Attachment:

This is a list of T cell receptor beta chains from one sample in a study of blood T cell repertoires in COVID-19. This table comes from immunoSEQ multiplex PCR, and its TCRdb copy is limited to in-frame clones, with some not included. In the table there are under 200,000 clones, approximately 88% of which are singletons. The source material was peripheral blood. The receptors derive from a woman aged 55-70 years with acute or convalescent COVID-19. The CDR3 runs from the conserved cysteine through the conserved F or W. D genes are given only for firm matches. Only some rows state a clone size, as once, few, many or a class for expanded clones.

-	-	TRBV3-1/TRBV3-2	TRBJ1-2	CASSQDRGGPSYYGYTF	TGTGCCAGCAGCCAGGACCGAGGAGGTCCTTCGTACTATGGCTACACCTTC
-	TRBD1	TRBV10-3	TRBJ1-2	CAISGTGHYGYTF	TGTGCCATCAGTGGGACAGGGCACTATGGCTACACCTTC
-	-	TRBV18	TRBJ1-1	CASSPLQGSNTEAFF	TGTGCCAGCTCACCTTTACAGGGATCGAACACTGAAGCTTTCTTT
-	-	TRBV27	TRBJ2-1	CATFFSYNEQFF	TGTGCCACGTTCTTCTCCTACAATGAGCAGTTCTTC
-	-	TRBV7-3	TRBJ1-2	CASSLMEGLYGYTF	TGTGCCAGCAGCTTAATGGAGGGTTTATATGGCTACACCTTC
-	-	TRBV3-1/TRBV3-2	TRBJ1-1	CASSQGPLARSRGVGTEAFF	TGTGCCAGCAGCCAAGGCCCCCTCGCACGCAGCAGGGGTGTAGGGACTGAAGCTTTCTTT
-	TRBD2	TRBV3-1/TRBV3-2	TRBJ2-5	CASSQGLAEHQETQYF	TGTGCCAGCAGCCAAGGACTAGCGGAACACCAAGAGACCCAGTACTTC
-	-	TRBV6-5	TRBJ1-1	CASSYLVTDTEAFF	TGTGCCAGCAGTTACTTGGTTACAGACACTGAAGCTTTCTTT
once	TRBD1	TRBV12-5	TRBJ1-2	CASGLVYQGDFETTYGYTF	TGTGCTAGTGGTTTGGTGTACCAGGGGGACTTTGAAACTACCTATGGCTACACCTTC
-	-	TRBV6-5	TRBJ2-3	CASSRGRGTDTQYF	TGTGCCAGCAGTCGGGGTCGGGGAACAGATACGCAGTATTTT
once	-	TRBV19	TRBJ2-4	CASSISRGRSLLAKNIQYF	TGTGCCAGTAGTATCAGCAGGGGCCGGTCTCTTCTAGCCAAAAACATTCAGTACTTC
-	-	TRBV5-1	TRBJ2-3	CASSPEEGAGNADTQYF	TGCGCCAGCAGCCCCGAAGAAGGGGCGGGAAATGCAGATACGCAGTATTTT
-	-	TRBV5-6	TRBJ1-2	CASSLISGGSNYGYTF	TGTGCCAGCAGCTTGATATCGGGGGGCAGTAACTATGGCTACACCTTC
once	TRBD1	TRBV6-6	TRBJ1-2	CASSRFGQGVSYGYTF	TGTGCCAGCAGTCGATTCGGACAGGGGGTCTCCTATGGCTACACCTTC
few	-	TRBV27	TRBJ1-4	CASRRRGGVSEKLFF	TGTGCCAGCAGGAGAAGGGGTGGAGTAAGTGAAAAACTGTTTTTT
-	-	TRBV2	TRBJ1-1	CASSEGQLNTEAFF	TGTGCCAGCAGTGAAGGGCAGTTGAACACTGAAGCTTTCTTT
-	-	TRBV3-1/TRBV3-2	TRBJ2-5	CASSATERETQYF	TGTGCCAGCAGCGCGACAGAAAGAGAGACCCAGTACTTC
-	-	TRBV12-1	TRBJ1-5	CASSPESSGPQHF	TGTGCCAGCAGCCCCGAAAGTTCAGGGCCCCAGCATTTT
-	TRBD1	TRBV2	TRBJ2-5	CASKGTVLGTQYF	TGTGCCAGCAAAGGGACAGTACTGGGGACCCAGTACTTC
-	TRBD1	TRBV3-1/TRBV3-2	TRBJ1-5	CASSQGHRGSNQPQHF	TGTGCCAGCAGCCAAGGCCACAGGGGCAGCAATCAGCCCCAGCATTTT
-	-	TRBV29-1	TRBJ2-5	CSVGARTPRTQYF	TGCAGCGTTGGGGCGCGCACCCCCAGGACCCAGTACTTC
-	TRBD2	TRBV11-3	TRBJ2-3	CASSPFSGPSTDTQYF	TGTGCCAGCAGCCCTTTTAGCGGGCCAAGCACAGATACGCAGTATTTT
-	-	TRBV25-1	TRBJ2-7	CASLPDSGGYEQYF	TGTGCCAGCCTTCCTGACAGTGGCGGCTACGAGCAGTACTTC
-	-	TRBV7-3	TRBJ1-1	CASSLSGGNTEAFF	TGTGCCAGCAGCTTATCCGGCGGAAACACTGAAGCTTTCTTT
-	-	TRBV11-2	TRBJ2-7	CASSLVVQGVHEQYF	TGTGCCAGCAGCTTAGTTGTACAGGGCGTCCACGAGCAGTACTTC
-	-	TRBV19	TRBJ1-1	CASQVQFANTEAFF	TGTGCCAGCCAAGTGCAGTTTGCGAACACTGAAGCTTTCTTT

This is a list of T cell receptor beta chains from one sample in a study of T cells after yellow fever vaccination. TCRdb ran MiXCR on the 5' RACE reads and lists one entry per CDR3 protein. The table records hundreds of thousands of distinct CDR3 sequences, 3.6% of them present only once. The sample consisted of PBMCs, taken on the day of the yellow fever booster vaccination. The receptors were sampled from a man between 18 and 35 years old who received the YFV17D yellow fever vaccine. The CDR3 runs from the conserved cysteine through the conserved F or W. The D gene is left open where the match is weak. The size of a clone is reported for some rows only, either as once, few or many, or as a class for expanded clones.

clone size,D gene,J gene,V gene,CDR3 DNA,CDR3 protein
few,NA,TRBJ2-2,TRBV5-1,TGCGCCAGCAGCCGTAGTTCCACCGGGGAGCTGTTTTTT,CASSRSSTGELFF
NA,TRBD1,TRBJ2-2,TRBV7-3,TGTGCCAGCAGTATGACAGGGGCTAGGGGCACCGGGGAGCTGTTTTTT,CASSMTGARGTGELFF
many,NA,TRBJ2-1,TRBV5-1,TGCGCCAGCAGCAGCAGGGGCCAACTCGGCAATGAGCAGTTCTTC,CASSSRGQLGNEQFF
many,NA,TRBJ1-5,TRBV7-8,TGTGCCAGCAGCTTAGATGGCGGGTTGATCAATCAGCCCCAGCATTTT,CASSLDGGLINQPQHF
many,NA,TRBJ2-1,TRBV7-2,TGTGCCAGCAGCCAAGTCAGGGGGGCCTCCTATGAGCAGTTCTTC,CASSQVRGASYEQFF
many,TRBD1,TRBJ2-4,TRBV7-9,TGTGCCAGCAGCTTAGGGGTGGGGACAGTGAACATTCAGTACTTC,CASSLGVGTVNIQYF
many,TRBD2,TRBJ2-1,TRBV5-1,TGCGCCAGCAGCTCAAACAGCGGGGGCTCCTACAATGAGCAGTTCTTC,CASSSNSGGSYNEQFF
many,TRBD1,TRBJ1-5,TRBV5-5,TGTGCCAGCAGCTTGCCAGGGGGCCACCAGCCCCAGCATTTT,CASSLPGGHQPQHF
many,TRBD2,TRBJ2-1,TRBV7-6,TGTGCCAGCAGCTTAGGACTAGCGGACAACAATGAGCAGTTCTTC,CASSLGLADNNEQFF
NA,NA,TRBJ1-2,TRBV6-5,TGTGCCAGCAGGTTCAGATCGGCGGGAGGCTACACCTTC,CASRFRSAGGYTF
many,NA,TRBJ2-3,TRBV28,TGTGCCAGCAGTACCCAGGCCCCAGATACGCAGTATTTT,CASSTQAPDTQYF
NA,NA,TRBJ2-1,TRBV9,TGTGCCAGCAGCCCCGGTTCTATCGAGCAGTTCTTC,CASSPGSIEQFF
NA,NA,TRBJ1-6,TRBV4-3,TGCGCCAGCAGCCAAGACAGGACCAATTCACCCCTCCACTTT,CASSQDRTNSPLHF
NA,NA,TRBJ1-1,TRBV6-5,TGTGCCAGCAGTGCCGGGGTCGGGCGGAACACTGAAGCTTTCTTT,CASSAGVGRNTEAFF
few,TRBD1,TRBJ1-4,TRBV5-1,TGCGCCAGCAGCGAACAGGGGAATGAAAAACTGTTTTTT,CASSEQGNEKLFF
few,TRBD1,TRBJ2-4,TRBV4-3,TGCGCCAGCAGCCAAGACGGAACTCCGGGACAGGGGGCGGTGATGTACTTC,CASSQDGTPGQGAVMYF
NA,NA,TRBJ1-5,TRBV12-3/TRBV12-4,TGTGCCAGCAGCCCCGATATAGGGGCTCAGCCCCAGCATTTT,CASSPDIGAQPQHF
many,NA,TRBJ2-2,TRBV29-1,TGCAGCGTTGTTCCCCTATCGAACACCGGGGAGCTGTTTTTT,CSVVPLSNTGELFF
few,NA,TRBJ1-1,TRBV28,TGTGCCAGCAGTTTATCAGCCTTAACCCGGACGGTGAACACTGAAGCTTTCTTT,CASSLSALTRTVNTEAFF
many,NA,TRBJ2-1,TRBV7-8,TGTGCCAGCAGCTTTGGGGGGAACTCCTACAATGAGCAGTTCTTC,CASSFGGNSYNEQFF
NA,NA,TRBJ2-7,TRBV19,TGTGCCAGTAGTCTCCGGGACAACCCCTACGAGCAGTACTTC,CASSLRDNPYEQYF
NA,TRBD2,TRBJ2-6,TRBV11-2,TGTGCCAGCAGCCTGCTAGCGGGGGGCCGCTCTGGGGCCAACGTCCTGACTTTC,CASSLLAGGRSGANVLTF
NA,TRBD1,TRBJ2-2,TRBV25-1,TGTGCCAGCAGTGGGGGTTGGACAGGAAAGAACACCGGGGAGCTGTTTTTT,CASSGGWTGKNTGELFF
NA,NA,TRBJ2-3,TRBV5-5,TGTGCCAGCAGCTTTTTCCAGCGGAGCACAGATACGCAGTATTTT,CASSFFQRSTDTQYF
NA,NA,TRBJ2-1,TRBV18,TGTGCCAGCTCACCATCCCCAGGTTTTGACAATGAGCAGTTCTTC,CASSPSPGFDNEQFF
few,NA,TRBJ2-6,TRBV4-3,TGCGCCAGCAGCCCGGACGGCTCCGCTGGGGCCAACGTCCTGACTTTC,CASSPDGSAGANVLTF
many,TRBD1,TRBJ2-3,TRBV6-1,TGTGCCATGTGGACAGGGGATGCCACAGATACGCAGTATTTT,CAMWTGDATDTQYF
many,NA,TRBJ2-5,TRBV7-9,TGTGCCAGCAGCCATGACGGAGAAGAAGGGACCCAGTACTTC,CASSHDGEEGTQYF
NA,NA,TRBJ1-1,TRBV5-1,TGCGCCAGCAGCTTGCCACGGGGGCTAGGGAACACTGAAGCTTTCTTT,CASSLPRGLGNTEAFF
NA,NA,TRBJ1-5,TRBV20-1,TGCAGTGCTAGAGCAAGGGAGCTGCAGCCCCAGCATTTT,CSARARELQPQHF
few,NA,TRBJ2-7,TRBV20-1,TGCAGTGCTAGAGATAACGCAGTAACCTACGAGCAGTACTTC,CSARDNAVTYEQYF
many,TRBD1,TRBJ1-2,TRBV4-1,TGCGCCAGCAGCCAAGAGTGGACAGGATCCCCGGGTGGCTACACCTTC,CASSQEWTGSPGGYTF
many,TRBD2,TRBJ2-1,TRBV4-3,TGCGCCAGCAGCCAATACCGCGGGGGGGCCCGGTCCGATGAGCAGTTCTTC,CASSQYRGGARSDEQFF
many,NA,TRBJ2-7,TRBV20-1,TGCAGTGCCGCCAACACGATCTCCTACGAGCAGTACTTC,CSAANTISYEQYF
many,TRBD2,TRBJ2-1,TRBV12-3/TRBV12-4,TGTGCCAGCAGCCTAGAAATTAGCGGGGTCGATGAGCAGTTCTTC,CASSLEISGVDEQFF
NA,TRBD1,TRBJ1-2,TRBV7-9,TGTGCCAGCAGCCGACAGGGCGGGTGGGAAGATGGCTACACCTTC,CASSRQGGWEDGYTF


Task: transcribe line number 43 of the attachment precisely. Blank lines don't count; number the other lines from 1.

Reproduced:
NA,NA,TRBJ1-1,TRBV6-5,TGTGCCAGCAGTGCCGGGGTCGGGCGGAACACTGAAGCTTTCTTT,CASSAGVGRNTEAFF